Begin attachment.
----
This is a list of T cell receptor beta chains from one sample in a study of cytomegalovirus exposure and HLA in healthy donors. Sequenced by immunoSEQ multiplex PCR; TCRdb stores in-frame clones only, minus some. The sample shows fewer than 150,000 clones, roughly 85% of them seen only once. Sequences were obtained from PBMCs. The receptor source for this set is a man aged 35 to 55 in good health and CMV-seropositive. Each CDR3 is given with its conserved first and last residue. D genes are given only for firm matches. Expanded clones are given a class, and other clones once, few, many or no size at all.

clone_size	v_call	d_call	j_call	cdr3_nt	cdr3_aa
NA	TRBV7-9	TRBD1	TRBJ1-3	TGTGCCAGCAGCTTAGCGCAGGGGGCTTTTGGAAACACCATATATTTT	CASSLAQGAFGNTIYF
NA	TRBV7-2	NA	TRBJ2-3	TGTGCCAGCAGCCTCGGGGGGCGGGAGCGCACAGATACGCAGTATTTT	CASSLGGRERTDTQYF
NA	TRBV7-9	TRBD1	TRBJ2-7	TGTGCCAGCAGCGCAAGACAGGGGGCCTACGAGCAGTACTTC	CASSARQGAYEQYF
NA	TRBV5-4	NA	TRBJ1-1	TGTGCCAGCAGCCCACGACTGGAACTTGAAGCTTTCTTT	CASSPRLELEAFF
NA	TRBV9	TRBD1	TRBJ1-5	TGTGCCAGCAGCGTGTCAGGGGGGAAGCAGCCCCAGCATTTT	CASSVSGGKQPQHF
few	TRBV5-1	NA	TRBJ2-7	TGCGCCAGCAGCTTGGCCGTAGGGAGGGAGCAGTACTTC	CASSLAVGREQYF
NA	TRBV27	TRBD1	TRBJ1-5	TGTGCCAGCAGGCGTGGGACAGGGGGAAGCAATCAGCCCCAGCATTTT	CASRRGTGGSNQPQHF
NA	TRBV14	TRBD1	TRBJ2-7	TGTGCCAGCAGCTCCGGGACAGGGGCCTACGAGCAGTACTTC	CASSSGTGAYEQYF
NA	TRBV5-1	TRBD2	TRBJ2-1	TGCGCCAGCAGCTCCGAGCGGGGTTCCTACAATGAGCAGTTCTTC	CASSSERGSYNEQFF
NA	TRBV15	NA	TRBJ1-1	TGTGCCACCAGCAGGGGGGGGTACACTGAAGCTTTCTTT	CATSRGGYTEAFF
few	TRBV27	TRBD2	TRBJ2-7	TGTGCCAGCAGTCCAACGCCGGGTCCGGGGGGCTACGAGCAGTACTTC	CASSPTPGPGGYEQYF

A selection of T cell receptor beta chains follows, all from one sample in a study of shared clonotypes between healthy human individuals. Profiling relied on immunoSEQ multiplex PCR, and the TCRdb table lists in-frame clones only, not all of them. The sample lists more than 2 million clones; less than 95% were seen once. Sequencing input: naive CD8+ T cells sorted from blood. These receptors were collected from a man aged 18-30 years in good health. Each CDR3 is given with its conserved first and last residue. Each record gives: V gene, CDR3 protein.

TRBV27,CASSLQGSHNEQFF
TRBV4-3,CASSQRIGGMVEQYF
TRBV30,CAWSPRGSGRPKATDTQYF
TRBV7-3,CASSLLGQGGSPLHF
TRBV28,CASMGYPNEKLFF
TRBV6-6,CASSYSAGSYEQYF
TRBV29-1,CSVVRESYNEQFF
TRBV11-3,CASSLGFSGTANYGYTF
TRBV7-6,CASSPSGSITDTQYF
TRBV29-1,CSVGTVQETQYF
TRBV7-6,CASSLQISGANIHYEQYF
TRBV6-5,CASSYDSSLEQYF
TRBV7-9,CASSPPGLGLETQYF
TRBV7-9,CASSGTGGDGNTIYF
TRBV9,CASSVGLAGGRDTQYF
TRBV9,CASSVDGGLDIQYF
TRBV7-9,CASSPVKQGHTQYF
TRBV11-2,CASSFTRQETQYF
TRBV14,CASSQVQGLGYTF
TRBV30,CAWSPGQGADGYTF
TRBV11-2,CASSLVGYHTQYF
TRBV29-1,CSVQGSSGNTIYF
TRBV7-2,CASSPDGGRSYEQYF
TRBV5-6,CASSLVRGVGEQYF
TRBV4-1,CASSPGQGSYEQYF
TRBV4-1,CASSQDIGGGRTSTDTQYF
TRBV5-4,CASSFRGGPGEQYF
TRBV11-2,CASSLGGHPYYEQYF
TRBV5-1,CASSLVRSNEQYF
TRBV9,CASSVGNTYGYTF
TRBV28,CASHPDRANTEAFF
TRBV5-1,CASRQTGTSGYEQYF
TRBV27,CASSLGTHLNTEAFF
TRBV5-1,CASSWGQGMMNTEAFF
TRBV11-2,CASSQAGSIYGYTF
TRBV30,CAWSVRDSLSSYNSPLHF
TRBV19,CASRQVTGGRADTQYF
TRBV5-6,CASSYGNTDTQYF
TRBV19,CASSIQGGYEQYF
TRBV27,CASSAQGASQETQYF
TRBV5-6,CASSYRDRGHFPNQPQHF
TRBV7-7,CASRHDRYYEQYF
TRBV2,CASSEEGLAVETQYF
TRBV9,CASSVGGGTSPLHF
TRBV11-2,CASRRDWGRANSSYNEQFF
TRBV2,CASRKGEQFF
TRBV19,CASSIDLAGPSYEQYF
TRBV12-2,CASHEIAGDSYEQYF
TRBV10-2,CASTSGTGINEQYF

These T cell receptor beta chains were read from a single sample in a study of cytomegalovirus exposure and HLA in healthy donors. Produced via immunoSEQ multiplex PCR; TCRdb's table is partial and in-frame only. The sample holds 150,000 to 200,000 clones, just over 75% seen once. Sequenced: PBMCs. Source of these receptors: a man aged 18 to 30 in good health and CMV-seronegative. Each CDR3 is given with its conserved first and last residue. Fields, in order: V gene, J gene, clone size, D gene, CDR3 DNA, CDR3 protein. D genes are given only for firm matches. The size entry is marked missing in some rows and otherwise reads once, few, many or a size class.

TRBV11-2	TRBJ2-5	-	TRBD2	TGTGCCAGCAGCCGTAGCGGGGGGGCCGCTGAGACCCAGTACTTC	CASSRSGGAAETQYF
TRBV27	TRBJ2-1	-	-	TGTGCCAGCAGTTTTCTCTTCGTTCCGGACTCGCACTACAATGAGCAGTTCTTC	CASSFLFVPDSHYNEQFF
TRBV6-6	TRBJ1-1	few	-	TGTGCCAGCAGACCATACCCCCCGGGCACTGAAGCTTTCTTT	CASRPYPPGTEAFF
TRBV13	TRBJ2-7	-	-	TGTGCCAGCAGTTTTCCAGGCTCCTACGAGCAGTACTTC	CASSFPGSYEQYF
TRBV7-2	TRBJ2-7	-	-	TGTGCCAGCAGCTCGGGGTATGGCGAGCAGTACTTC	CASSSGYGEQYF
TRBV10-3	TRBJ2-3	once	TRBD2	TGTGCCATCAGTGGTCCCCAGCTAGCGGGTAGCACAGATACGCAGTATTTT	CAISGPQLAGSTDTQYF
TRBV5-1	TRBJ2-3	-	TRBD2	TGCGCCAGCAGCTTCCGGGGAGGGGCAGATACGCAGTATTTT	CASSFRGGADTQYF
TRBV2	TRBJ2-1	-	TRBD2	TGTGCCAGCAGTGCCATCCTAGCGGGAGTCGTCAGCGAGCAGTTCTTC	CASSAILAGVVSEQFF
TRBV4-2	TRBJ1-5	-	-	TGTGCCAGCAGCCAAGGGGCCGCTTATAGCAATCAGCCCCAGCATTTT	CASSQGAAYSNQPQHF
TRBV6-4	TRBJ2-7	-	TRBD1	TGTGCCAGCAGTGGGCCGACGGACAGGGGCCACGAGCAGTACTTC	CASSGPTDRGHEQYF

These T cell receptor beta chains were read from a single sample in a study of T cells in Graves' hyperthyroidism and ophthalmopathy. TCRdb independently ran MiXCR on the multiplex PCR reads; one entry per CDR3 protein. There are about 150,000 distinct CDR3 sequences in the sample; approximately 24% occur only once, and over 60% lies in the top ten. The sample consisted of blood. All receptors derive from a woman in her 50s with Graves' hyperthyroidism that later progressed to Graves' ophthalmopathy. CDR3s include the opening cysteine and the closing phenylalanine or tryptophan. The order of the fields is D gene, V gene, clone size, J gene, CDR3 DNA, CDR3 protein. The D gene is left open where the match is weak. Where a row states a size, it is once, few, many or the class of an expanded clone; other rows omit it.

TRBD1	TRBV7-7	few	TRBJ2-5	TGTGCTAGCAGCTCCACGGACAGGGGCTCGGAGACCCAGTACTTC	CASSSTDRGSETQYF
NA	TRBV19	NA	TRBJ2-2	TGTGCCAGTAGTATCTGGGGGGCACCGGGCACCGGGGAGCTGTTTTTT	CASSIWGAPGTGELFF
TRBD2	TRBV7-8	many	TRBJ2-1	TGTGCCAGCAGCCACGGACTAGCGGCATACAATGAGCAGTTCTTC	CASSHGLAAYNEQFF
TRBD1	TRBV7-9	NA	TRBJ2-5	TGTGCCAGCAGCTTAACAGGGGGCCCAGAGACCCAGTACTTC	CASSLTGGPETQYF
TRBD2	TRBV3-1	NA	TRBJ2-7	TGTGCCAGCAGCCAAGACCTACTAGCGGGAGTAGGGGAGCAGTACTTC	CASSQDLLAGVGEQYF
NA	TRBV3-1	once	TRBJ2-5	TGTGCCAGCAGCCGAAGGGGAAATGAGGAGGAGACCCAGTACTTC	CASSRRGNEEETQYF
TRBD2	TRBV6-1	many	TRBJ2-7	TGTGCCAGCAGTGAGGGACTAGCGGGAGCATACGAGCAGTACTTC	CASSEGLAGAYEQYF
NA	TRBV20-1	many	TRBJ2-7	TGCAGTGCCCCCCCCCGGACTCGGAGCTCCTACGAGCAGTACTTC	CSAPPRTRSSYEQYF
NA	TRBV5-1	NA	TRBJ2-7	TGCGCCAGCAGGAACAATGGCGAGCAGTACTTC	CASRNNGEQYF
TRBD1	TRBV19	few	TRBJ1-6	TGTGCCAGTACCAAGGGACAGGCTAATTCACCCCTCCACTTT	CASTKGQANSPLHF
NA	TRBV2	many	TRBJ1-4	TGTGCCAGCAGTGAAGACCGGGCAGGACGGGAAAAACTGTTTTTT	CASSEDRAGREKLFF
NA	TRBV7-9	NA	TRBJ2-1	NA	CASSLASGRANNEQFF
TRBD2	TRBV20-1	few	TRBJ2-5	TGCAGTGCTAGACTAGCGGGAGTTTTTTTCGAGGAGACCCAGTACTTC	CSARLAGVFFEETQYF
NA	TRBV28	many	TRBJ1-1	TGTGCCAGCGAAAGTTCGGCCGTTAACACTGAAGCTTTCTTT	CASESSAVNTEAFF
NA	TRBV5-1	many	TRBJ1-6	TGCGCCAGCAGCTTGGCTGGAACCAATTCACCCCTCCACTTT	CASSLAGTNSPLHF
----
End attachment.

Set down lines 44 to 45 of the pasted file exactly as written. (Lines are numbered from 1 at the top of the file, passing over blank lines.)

TRBV9,CASSVGNTYGYTF
TRBV28,CASHPDRANTEAFF